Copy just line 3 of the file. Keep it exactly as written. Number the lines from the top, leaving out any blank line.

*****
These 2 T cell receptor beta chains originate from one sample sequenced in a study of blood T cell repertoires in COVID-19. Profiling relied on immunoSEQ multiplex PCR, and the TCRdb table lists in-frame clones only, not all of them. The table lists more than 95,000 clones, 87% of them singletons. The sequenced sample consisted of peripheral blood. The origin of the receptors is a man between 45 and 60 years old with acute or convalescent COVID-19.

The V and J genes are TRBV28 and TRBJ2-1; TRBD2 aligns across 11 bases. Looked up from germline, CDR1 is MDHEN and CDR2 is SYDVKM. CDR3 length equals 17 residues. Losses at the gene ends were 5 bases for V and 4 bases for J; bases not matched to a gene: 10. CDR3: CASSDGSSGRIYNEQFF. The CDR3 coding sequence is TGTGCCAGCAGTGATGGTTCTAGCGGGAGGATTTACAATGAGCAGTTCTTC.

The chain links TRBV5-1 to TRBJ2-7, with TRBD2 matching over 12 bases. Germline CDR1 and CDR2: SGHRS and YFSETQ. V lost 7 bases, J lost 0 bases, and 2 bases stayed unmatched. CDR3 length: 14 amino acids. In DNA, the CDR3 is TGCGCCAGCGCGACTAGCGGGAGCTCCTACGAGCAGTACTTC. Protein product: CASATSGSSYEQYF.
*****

The chain links TRBV5-1 to TRBJ2-7, with TRBD2 matching over 12 bases. Germline CDR1 and CDR2: SGHRS and YFSETQ. V lost 7 bases, J lost 0 bases, and 2 bases stayed unmatched. CDR3 length: 14 amino acids. In DNA, the CDR3 is TGCGCCAGCGCGACTAGCGGGAGCTCCTACGAGCAGTACTTC. Protein product: CASATSGSSYEQYF.